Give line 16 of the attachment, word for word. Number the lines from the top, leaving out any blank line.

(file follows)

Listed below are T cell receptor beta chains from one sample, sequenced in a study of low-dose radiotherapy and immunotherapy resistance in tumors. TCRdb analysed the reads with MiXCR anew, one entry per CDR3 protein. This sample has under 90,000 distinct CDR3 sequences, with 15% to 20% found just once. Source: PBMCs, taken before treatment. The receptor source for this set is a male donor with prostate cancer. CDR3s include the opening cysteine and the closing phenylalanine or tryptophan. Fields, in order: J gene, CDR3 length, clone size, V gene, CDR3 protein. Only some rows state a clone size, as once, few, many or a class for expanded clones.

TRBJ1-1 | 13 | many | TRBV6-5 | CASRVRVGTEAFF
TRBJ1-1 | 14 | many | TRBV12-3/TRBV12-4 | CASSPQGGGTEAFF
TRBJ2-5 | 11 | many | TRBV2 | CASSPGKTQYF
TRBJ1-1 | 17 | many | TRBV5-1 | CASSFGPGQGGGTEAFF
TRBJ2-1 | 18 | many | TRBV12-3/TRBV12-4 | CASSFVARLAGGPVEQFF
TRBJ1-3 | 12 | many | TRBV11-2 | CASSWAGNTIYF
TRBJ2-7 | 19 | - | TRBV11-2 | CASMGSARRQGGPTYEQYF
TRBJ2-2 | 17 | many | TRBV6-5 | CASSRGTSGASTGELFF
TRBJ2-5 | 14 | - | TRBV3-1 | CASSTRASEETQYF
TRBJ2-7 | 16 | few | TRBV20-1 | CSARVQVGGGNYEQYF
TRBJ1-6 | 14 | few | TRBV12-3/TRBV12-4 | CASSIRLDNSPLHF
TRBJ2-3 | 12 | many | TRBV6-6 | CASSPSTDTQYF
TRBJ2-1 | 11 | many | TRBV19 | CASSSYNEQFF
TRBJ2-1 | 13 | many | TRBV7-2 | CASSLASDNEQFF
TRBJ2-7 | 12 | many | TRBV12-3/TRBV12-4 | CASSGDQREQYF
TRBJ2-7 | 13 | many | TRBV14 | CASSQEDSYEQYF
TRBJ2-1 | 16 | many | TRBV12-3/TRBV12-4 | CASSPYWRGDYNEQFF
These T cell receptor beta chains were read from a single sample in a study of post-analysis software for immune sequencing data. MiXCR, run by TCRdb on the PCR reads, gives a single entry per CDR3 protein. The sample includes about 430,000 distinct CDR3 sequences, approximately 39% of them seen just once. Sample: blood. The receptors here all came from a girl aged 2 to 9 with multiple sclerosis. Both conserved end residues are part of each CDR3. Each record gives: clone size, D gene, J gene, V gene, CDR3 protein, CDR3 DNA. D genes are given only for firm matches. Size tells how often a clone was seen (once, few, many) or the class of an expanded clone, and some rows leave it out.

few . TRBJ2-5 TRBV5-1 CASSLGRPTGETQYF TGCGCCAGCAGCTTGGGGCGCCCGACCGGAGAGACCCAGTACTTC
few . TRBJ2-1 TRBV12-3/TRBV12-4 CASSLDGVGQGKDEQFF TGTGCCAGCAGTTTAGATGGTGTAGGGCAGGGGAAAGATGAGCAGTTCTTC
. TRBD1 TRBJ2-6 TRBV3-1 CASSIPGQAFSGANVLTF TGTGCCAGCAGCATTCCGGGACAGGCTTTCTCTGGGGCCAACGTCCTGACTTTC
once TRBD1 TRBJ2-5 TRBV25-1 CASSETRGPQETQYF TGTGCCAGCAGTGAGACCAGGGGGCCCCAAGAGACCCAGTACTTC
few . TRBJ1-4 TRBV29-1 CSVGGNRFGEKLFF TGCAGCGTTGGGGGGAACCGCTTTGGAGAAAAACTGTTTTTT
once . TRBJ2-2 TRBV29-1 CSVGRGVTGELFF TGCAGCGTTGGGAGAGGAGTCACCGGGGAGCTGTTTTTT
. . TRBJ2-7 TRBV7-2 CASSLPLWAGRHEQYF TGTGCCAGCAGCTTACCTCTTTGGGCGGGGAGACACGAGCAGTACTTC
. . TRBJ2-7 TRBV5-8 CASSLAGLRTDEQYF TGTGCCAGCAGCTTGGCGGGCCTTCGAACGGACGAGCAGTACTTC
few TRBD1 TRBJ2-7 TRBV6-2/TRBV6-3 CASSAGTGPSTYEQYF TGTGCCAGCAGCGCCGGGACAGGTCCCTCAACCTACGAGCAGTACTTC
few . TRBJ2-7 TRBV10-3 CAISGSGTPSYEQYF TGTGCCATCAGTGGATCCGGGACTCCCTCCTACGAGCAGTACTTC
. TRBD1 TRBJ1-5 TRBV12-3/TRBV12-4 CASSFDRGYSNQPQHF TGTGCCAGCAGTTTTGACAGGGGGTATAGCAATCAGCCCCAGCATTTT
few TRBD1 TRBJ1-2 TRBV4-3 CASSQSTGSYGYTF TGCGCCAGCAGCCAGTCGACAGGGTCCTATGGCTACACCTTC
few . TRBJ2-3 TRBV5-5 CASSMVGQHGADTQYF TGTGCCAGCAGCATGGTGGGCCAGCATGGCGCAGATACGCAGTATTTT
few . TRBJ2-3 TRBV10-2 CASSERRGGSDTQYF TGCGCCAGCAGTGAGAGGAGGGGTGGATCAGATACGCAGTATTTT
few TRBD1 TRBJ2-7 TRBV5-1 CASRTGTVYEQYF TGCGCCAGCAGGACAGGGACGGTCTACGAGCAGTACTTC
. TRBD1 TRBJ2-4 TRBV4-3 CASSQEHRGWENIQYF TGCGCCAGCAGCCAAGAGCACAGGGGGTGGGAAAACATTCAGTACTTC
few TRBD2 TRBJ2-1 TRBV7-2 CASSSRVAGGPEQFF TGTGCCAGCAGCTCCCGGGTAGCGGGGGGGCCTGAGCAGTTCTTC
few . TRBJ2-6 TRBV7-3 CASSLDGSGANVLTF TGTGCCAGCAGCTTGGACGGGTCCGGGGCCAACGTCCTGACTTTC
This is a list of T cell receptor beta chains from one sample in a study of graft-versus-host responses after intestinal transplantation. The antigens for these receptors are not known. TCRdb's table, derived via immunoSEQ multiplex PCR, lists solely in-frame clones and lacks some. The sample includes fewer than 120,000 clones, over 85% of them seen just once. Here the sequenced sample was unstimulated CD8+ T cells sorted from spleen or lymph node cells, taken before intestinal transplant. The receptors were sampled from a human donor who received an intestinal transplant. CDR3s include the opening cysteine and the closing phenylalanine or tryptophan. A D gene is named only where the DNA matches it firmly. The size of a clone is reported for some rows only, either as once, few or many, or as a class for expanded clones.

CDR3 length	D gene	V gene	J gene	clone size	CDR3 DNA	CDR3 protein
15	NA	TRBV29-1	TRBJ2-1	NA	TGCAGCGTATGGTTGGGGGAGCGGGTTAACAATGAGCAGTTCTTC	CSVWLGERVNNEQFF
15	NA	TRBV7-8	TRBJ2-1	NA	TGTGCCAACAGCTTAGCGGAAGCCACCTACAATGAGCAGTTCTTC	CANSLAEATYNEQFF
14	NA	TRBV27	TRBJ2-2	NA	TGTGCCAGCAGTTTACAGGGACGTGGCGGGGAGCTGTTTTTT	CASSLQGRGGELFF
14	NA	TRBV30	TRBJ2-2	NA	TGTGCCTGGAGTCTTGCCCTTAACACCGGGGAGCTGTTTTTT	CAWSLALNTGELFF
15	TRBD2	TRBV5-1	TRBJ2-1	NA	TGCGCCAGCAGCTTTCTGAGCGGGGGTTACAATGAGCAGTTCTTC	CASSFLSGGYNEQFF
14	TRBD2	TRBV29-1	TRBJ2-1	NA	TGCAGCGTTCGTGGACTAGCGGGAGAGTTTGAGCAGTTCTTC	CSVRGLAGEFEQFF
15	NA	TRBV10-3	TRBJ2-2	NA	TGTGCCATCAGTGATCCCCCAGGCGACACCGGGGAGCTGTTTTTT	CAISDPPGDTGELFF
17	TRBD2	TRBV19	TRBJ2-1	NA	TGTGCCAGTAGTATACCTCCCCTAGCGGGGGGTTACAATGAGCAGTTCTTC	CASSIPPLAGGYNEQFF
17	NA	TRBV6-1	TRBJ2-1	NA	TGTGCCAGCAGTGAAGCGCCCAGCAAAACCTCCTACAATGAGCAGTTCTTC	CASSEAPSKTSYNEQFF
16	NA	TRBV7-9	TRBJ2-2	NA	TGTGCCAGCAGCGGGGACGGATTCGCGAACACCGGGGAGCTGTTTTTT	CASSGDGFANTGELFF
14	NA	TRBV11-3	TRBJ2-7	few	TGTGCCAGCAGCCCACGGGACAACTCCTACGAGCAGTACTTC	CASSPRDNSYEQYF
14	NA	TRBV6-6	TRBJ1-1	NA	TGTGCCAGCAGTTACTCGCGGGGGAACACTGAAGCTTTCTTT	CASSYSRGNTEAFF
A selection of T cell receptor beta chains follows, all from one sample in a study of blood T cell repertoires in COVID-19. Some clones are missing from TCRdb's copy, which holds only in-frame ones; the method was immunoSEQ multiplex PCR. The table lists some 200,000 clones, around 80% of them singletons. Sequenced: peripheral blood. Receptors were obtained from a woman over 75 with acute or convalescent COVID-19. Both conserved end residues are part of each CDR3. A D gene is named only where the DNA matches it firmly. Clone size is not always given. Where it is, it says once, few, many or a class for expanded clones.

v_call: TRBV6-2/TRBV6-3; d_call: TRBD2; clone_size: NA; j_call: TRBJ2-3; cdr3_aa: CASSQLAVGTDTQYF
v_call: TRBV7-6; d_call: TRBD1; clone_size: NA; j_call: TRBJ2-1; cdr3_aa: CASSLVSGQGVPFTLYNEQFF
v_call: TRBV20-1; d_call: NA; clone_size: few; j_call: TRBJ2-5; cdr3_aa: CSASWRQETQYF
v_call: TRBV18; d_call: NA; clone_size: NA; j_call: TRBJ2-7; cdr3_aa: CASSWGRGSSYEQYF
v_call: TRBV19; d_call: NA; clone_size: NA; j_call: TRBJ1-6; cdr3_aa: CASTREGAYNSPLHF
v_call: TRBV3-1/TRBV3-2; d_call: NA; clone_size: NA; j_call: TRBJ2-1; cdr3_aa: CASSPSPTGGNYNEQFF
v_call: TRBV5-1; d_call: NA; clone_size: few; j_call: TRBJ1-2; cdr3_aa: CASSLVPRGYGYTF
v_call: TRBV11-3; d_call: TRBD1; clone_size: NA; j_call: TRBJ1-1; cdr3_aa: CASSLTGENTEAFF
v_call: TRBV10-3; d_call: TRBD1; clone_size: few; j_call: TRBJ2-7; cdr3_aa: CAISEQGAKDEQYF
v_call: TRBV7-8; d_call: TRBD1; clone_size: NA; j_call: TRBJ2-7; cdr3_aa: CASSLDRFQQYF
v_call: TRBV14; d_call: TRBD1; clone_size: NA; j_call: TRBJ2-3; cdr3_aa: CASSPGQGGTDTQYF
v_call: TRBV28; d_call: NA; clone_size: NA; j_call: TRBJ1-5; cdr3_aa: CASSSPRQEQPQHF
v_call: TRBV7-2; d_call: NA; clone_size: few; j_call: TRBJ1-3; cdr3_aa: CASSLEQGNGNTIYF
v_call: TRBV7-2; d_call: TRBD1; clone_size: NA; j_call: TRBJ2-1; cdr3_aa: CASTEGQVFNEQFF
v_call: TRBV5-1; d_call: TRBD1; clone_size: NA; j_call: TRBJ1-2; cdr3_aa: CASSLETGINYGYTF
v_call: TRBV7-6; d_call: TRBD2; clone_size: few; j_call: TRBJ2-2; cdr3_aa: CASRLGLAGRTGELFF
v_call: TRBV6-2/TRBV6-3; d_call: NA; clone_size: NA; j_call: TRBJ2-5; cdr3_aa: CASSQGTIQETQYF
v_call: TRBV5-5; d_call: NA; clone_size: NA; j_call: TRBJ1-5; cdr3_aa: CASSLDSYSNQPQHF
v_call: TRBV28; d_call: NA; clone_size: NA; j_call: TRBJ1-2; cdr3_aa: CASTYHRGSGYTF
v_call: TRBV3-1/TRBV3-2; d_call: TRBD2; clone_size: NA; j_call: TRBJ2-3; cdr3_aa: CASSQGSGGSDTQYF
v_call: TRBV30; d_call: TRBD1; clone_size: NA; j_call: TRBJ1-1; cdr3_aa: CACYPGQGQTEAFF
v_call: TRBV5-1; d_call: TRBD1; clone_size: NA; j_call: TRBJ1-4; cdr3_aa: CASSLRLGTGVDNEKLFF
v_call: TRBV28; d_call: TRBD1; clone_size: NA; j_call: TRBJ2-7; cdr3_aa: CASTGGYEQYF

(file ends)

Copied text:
TRBJ2-7 | 12 | many | TRBV12-3/TRBV12-4 | CASSGDQREQYF